You won’t learn much from Gunda. It’s an arty pastoral mood piece, not an educational tool. Which is not to imply it lacks a philosophy.
What are people saying?
What are critics saying?
Gunda may be a meditational slow-burn, but as it unfurls its immersive audiovisual tapestry it hovers between non-fiction observation and lyrical insight, and to that end feels like an advancement of the nature documentary form.
Its radiantly beautiful imagery and gently immersive storytelling aren’t in service of a single browbeating message, but a broader, holistic view of where we and the animals we rear, use and consume fit into a single circle of life.
Gunda ultimately falls somewhere between banal and profound. Maybe it’s both.
An improbably beautiful work of barnyard art.
You don’t have to be an animal lover to appreciate the craft and the genuine poetic vision of a film which, though strictly unsentimental, is intensely moving, transfixing and quite genuinely unique.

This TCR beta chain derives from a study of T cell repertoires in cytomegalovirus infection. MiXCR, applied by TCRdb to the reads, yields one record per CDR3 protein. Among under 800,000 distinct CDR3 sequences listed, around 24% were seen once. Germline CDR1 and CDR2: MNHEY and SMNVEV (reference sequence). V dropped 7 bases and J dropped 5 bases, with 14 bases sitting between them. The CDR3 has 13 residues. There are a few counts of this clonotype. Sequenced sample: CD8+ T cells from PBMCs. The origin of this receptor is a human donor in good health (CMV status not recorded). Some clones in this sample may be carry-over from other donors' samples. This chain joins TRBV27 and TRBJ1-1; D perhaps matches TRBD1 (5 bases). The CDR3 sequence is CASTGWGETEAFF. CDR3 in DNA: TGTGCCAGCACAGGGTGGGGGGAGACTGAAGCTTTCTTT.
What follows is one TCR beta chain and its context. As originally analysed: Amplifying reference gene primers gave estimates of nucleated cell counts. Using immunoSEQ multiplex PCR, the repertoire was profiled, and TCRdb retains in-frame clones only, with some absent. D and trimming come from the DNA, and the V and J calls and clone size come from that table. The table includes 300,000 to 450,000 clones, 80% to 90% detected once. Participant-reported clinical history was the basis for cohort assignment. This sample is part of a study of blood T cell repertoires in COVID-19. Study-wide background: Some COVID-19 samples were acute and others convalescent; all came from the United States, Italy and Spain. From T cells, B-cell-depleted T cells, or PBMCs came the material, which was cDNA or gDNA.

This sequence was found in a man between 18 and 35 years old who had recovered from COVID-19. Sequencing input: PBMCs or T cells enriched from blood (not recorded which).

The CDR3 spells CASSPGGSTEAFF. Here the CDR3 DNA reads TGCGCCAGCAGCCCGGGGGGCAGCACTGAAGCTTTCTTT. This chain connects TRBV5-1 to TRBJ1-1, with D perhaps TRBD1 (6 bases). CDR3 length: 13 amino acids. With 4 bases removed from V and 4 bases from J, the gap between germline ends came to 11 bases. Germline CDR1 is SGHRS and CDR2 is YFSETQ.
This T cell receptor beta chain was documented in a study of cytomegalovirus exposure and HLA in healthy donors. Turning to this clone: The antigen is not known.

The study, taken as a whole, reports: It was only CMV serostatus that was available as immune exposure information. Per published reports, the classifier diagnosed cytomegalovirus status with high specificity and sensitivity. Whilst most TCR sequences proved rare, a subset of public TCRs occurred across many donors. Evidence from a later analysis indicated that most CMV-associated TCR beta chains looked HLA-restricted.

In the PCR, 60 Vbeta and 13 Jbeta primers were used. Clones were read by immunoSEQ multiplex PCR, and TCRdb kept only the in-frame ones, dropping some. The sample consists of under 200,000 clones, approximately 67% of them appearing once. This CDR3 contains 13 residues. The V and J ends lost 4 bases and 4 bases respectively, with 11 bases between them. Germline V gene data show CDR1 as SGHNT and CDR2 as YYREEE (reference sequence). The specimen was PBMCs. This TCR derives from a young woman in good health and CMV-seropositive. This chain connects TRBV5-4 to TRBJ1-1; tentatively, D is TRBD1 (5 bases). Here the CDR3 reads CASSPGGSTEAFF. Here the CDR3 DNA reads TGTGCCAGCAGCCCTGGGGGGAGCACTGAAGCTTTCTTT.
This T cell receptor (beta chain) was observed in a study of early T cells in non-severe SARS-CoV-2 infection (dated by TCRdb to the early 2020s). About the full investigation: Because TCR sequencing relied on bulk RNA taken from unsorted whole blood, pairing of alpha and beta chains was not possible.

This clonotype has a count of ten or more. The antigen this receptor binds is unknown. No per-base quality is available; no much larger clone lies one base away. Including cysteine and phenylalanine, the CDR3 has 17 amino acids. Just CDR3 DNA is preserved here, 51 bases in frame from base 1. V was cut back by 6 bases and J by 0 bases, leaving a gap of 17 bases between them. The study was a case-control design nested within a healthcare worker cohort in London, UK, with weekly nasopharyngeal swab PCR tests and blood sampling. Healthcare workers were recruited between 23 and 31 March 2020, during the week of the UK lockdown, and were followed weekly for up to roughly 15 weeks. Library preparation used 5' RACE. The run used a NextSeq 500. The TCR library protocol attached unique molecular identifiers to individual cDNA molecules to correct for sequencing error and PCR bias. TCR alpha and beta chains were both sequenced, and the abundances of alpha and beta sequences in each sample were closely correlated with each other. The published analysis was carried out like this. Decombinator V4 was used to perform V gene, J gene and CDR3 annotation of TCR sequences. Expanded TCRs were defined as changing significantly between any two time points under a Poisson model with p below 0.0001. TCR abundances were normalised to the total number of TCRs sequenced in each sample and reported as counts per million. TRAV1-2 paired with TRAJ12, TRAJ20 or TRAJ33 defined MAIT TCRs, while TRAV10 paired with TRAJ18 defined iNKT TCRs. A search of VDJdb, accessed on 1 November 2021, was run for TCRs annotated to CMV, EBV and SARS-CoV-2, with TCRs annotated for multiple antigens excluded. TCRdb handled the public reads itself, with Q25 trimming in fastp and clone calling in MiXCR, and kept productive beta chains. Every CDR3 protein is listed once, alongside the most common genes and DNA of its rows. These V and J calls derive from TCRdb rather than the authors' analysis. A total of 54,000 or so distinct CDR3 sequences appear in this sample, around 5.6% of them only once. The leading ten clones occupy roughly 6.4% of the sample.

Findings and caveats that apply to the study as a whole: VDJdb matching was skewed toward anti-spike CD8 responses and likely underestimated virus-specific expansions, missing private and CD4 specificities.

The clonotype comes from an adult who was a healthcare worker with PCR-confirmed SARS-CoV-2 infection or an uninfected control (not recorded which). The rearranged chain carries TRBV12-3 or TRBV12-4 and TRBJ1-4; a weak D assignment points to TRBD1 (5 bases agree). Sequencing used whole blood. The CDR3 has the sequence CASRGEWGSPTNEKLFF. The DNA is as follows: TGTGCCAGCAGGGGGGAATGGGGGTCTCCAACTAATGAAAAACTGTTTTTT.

It’s all incredibly immersive, to the point that these everyday farm animals—the sort that usually only receive a passing glance—begin to seem fascinatingly alien.
By the time the credits roll on the film, we realize we’ve been watching not so much a sketch of the lives of farm animals as a threnody for their deaths.
Sublimely beautiful and profoundly moving, it offers you the opportunity to look — at animals, yes, but also at qualities that are often subordinated in narratively driven movies, at textures, shapes and light.
No party-line screed, Gunda is a soul-stirring meditation on some of our most underappreciated fellow earthlings. For many viewers, it could well be life-changing too.